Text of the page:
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Let's see: topological infinity-groupoid
No, we don't seem to have that, but you could certainly write it!
I added some thoughts about the definition.
I like Domenico's latest, and started editing the main text.
I adeed to internal infinity-groupoid an alternative definition In terms of simplicial sheaves, applicable in the case that the ambien category is a Grothendieck topos.
It would be great if we could eventually expand this entry with further discussion. Notably about the relation between the two definitions. Notably concerning the notion of morphisms for the definition with internal horn filler conditions.
I think what is really necessary here is a good abstract definition of "geometric oo-stack": a general oo-groupoid modeled on a site S is a oo-stack on S. If it is "geometric", then this is a simplicial object in S, in a certain sense.
Of course, a simplicial object in a topos of sheaves is a simplicial sheaf, not a simplicial presheaf. I'm not sure what you are looking for with the notion of morphisms; the obvious thing is just a map of simplicial objects.
I added a note saying that I think the two definitions are not equivalent, that the one using simplicial (pre)sheaves is stronger. I could be wrong though, please look. One might argue, if this is true, that the simplicial-(pre)sheaves definition is actually the "right" one, I suppose.
Hasn't Lurie defined a "geometric -stack" somewhere in his massive works yet? (-:
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Of course, a simplicial object in a topos of sheaves is a simplicial sheaf, not a simplicial presheaf.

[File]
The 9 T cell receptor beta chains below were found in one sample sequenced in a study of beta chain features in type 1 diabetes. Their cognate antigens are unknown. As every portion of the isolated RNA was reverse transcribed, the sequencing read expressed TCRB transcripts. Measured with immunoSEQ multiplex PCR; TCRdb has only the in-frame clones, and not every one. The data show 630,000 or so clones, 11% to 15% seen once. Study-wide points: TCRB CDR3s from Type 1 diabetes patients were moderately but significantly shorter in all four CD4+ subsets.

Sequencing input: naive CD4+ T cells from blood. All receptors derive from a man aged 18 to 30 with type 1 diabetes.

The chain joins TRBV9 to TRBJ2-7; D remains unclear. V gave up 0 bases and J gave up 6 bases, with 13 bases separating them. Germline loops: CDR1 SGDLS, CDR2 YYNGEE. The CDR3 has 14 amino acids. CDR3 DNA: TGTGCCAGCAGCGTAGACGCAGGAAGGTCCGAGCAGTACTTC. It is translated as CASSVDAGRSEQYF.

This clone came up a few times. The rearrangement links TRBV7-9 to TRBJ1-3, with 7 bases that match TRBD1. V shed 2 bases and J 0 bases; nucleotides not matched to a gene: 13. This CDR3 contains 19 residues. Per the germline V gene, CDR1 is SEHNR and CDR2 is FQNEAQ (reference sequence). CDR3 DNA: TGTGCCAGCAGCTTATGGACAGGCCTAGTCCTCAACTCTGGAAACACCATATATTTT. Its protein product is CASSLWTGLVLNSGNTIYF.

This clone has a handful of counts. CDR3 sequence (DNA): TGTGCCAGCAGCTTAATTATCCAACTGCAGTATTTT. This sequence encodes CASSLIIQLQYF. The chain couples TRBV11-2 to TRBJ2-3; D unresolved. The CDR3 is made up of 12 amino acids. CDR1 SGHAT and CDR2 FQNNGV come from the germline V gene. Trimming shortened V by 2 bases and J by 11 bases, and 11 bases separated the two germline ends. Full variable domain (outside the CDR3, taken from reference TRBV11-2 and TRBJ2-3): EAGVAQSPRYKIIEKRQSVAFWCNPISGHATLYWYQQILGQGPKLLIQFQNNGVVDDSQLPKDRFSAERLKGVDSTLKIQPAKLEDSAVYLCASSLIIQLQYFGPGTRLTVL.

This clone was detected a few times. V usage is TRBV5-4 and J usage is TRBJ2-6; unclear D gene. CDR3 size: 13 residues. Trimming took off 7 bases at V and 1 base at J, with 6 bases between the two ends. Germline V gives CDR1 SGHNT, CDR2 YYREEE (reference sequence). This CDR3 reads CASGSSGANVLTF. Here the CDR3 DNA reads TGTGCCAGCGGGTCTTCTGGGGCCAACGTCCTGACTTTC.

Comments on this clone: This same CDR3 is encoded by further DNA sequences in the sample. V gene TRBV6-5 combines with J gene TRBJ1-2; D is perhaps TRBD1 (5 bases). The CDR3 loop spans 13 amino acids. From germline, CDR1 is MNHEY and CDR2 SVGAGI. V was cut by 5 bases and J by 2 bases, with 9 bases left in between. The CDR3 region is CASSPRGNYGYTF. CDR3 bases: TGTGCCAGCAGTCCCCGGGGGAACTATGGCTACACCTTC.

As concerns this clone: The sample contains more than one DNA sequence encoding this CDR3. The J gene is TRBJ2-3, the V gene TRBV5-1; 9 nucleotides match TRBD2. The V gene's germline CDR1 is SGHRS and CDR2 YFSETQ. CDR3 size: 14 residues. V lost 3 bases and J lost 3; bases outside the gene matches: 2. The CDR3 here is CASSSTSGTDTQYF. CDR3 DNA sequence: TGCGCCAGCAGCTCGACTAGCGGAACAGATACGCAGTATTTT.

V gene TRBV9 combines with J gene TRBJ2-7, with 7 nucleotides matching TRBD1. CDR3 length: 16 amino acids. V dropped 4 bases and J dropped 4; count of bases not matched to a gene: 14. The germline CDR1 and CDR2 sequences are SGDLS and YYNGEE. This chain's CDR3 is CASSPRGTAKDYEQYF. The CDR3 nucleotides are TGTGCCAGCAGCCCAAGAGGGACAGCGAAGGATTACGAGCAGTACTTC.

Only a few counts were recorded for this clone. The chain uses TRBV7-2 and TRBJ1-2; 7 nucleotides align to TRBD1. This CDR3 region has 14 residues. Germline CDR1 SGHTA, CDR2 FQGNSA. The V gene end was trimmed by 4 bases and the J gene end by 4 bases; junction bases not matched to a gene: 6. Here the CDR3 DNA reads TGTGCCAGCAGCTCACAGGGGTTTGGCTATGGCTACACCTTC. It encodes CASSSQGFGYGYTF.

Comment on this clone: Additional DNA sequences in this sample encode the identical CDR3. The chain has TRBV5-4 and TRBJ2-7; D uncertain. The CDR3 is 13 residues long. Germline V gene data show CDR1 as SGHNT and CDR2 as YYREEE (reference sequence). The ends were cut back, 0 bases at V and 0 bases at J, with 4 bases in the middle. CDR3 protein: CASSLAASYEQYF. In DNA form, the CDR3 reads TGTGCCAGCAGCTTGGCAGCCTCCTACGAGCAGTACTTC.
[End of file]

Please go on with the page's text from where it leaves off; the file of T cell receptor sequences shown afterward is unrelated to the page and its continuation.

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<p>Sure. i tend to speak of simplicial presheaves anyway, since degreewise sheafification is a Quillen equivalence, so it doesn't matter much, and since saying "simplicial sheaf" always runs the risk of making some people think that we are already referring to an oo-stack condition. For instance Lurie speaks of sheaves when he means oo-stacks.</p>
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I'm not sure what you are looking for with the notion of morphisms; the obvious thing is just a map of simplicial objects.
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<p>I was thinking that we need to think about resolving here, too. The right notion of morphism will in general not be an internal simplicial morphism, but one out of a suitable resolution of the domain.</p>
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Hasn't Lurie defined a "geometric \infty-stack" somewhere in his massive works yet? (-:
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<p>To some extent, yes. but I am not sure of the fully general story. The point to look at is his description of <a href="https://ncatlab.org/nlab/show/Deligne-Mumford+stack">Deligne-Mumford stack</a>s as oo-schemes. It should be true that with the right <a href="https://ncatlab.org/nlab/show/geometry+%28for+structured+%28infinity%2C1%29-toposes%29">geometry (for structured (infinity,1)-toposes)</a> used, geometric oo-stacks are those that are generalized schemes.</p>
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Yes, I know that simplicial presheaves model the same homotopy theory, I was just referring to the equation which isn't true as stated.
The right notion of morphism will in general not be an internal simplicial morphism, but one out of a suitable resolution of the domain.
Or, in other words, an ana--functor?
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I was just referring to the equation <img src="/extensions/vLaTeX/cache/latex_26ad9e93ef9b281e79efffb291b1c5ca.png" title="[\Delta^{op},C] \simeq [S^{op}, SSet]" style="vertical-align: -20%;" class="tex" alt="[\Delta^{op},C] \simeq [S^{op}, SSet]"/> which isn't true as stated.